Dr. Ashley Tyrer
Dr. Tyrer completed the Wellcome Trust PhD Programme in Neural Dynamics at the University of Bristol, where she worked together with Prof. Rosalyn Moran on active inference models of learning, decision-making, and noradrenaline. As a postdoctoral fellow in the ECG, Dr Tyrer is utilizing magnetoencephalography (MEG) to investigate the neural mechanisms underpinning the control of learning and interoception by central and peripheral noradrenaline.
Malthe Brændholt Sørensen
Before joining the ECG, Dr. Malthe Brændholt Sørensen completed his training as a medical doctor. His PhD project investigates “Breathing in the Brain: A Computational Approach” by combining psychophysics, neurophysiology, and modelling to test hypotheses about how respiratory rhythms influence perception.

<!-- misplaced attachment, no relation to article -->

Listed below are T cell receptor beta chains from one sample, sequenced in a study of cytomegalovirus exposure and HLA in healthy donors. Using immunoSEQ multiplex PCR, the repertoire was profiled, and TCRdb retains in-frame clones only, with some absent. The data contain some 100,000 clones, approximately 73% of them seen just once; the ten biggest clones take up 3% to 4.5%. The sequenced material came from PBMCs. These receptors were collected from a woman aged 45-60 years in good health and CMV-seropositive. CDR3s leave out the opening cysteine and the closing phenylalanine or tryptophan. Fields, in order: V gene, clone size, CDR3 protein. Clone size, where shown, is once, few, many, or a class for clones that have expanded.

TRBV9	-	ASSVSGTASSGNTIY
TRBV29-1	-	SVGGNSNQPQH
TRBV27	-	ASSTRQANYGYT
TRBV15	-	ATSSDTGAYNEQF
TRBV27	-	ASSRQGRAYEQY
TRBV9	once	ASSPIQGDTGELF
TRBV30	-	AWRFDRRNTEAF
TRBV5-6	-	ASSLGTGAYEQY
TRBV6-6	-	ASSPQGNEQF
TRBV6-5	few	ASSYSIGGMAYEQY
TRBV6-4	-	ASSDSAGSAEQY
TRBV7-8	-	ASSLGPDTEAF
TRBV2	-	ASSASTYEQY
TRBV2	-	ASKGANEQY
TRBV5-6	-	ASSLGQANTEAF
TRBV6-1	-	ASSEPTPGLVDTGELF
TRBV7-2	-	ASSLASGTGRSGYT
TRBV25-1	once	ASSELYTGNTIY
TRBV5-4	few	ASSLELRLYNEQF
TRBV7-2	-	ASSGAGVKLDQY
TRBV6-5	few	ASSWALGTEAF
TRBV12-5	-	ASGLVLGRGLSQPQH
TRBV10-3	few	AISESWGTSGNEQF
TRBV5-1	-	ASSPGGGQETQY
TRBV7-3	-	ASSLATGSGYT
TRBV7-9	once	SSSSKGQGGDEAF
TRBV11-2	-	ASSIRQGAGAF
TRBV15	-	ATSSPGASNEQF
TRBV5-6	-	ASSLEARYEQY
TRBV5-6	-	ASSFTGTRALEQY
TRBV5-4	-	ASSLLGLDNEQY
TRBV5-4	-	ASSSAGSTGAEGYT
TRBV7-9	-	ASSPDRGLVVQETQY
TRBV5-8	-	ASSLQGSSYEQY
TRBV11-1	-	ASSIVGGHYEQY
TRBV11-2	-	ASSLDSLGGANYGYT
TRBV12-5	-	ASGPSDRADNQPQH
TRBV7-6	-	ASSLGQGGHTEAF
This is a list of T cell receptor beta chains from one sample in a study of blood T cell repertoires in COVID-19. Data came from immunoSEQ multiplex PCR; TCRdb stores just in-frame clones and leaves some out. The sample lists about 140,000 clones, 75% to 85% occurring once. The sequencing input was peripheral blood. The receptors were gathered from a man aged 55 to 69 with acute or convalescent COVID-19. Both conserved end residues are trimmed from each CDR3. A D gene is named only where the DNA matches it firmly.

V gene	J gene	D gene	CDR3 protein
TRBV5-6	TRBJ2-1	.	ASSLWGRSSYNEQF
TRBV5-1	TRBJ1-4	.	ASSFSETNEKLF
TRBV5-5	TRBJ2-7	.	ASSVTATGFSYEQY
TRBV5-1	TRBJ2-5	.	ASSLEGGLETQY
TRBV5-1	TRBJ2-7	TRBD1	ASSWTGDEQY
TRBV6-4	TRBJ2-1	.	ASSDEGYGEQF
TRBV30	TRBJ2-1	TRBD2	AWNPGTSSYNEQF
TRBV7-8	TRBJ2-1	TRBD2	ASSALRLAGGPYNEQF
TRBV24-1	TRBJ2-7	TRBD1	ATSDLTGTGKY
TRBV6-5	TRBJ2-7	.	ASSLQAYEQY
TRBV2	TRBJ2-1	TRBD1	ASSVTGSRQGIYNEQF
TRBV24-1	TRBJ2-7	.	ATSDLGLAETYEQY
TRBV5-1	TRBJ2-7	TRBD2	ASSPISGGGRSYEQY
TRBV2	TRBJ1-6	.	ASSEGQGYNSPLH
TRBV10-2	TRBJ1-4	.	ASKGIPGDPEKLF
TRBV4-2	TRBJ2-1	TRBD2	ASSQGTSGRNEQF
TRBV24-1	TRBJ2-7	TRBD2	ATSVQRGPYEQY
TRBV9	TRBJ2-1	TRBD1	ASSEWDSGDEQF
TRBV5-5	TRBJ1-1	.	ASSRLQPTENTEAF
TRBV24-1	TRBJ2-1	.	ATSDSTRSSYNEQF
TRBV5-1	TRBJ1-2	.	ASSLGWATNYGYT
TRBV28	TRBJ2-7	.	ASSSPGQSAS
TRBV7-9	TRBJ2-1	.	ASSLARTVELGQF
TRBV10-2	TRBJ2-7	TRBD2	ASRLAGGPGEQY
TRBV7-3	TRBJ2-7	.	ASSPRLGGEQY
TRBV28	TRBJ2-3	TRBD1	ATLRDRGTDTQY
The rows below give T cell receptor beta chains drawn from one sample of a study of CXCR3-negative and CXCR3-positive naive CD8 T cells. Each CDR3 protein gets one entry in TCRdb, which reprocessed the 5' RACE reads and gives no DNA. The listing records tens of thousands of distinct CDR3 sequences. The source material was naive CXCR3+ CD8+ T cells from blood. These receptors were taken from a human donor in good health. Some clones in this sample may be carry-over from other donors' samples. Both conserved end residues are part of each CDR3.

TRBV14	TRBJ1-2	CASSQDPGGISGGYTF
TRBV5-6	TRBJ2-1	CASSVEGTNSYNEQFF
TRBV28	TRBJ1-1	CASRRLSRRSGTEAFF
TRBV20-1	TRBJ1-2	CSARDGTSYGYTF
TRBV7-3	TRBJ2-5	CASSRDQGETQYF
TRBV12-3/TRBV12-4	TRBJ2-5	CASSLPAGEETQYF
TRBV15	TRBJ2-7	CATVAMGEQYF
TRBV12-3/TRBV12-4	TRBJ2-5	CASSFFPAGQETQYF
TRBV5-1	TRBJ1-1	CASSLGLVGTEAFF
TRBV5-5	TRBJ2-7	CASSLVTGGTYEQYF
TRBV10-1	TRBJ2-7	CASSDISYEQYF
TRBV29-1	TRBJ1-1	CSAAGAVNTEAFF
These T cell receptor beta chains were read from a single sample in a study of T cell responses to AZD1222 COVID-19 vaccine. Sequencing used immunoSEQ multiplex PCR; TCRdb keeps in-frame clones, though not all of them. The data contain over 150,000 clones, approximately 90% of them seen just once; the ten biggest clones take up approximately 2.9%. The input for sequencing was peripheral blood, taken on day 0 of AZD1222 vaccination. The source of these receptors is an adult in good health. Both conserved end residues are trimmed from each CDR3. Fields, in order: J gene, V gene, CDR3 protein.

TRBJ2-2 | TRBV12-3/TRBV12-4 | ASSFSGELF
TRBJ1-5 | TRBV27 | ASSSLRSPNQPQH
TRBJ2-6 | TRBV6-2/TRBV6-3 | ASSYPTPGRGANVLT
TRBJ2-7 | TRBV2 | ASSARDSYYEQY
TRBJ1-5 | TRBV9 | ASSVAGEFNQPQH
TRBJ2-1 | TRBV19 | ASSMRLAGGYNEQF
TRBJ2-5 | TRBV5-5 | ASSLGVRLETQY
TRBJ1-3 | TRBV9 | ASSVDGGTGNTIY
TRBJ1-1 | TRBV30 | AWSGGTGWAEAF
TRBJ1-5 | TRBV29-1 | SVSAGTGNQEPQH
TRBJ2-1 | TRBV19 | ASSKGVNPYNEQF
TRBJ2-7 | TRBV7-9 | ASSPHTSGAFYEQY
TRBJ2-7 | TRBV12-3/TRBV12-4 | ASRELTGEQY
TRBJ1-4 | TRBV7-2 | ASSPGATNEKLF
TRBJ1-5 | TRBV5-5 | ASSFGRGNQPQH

Melina Vejlø is a master student of the Cognitive Science programme at Aarhus University and a PhD student with the ECG. Melina is doing her PhD on how Cannabinoids (THC and CBD) modulate and affect effort, reward and effort prediction errors, feelings of fatigue and interception.
Farah Hina is a PhD Student at the ECG based at Cambridge Psychiatry. Farah's PhD investigates the interoceptive under-pinnings of ipseity (loss of self) in schizophrenia and psychosis, using measures developed by the ECG.